Lucretia and I held the first “classroom” for PLU (Power Line University) yesterday, with 110 people ultimately tuning in live for our first formal session on The Federalist Papers. We had a couple of technical difficulties—for some reason we kept failing to get the Chat window working right—and we had some hiccups admitting some live questions and comments from viewers, but we hope to have these ironed out for our next session which will likely be mid-week next week. Anyway, here is the podcast version for those of you who weren’t able to join us live.

Our first session got off to a bit of a slow start—like the Federalist Papers themselves—with a look at numbers 1 – 9. (We had planned to include the famous Federalist 10 in this first session, but are putting it off to the next session.) The first few papers review at length the case against the disunity of the infant nation if the Constitution was not ratified and the United States split into three or four regional confederacies. Things really get hopping with Hamilton’s high-spirited Federalist 9, which is where we had to break off for the day.

Theodore Ian, our youngest participant.

Our tag line for this podcast series is “Never let college get in the way of your education,” and we’re glad to see that our live audience had a wide age span, starting with our youngest viewer, Theodore Ian (age four months), who is clearly enthralled by our scintillating commentary—proof that it is never too early to get the kids started on a sound education in the Right PrinciplesTM.  

We did share some slides of the text we were considering, and read aloud most of the passages, but not all of them, so if you want to see the session, including the text slides instead of just listening to it in your car or on a walk, you can see the session on YouTube here. (Another thing we will try to arrange going forward is sharing the Power Point slide decks in these podcast links.)

Stay tuned for announcements of the schedule for future PLU seminars here on Ricochet or over on Power Line.

 

Subscribe to Power Line in Apple Podcasts (and leave a 5-star review, please!), or by RSS feed. For all our podcasts in one place, subscribe to the Ricochet Audio Network Superfeed in Apple Podcasts or by RSS feed.

There are 4 comments.

Become a member to join the conversation. Or sign in if you're already a member.
  1. Noell Colin Coolidge
    Noell Colin
    @Apeirokalia

    There was a question towards the end that prompted jokes about the low quality people who would be present at a new constitutional convention. What, if anything, do you think should be on the agenda? Or do we need to go back to the beginning and refresh what is already there? 

    • #1
  2. Steven Hayward Podcaster
    Steven Hayward
    @StevenHayward

    Noell Colin (View Comment):

    There was a question towards the end that prompted jokes about the low quality people who would be present at a new constitutional convention. What, if anything, do you think should be on the agenda? Or do we need to go back to the beginning and refresh what is already there?

    At the top of the list for conservatives who support an Article V convention is a balanced budget amendment, term limits, a line-item veto for the president, and a two-thirds vote requirement for all tax increases. (Reagan called for these amendments back in the 1980s.)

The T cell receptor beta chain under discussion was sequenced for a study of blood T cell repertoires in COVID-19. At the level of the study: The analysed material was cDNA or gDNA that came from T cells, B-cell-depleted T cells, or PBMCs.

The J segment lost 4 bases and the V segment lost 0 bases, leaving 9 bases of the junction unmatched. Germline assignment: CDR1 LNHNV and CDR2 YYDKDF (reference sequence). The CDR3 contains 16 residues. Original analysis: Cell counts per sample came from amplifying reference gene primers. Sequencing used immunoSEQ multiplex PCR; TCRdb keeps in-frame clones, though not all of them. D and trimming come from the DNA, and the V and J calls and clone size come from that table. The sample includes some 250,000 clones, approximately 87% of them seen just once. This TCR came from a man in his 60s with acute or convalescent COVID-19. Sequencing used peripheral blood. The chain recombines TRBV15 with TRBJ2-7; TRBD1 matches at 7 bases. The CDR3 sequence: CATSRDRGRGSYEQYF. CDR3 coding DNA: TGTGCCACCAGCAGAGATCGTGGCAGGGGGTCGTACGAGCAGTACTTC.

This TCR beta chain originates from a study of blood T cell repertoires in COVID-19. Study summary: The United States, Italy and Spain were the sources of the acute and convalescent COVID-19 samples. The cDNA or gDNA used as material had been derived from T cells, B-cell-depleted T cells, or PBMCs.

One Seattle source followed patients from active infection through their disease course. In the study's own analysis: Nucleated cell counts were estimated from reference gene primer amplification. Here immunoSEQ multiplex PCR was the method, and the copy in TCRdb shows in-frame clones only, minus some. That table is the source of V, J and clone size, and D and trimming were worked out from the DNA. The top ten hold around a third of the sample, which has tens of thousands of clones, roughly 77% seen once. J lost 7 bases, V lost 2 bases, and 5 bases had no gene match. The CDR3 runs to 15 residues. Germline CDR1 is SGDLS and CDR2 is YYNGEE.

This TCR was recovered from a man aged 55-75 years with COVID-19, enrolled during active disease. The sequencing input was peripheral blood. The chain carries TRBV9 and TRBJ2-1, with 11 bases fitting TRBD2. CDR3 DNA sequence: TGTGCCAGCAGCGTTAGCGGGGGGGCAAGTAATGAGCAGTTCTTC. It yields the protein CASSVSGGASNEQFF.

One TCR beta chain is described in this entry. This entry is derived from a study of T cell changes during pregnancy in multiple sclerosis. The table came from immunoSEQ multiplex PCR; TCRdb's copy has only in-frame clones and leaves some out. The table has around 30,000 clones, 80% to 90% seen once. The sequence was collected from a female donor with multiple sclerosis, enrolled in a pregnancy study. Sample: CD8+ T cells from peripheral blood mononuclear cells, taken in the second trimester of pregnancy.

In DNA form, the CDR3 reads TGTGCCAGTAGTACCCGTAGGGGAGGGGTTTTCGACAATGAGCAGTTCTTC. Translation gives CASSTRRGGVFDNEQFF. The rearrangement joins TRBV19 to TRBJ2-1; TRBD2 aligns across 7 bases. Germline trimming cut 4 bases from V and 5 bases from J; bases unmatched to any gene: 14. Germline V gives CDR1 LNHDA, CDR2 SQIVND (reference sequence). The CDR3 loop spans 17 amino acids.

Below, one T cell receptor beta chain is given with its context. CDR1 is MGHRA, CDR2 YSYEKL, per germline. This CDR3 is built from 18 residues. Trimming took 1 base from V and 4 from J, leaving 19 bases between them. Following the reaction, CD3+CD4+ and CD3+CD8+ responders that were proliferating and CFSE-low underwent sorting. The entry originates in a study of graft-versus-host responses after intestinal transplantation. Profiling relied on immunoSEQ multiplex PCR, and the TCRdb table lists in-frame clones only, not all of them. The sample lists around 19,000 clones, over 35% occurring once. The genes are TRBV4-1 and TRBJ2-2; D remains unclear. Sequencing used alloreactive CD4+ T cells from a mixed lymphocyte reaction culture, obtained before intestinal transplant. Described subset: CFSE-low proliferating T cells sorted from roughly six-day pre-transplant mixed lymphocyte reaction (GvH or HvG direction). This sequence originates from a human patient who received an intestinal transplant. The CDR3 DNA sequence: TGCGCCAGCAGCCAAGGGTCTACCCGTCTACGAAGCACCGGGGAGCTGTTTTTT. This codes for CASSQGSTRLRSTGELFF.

• #2
  3. Noell Colin Coolidge
    Noell Colin
    @Apeirokalia

    Steven Hayward (View Comment):

    Noell Colin (View Comment):

    There was a question towards……..

    At the top of the list for conservatives who support an Article V convention is a balanced budget amendment, term limits, a line-item veto for the president, and a two-thirds vote requirement for all tax increases. (Reagan called for these amendments back in the 1980s.)

    Those seem like good things to address. My suspicion is that those items will not change the unease I (maybe we), have more broadly. For example @lucretia‘s frustration with the lack of action at the border; and other more cultural things that some of us point fingers at and cry “Federalist Papers, the Bill of Rights BUT THE CONSTITUTION!”.

    If nothing less, implementation of the Reagan amendments would only kick into gear the post modern creative genius of the progressives to find ways of circumventing everything.

    My layman’s opinion is that an Article V convention in the end, even if we get everything “we” wanted, would turn out to be counterproductive to the things we thought it would solve. Thus maybe not productive to expend energy on an Article V convention.

    • #3
  4. Boethius1261972 Coolidge
    Boethius1261972
    @Boethius1261972

    Hopefully in future classes what constitutes “success” for a Republic will be defined.  For example, all things considered I would say the British Empire was far more successful than the American Empire has been, and it’s hard to argue that the U.S. has been free from European entanglements and wars, even from the beginning.  Are the British less free than Americans these days?  Seems a bit hubristic and a tad Hegelian to claim as the Federalist writers did that they stood on the precipice of a new world which saw things that hadn’t been seen before and were able to launch a successful Republic while all the others in the past had failed.  So when did the American Republic achieve this success and when did it lose it?…And if the American Republic was founded on principles for all men for all times, what is wrong with nation building by the divinely ordained and exceptional United States?  Doesn’t this follow logically from such a foundational belief?

    • #4
Become a member to join the conversation. Or sign in if you're already a member.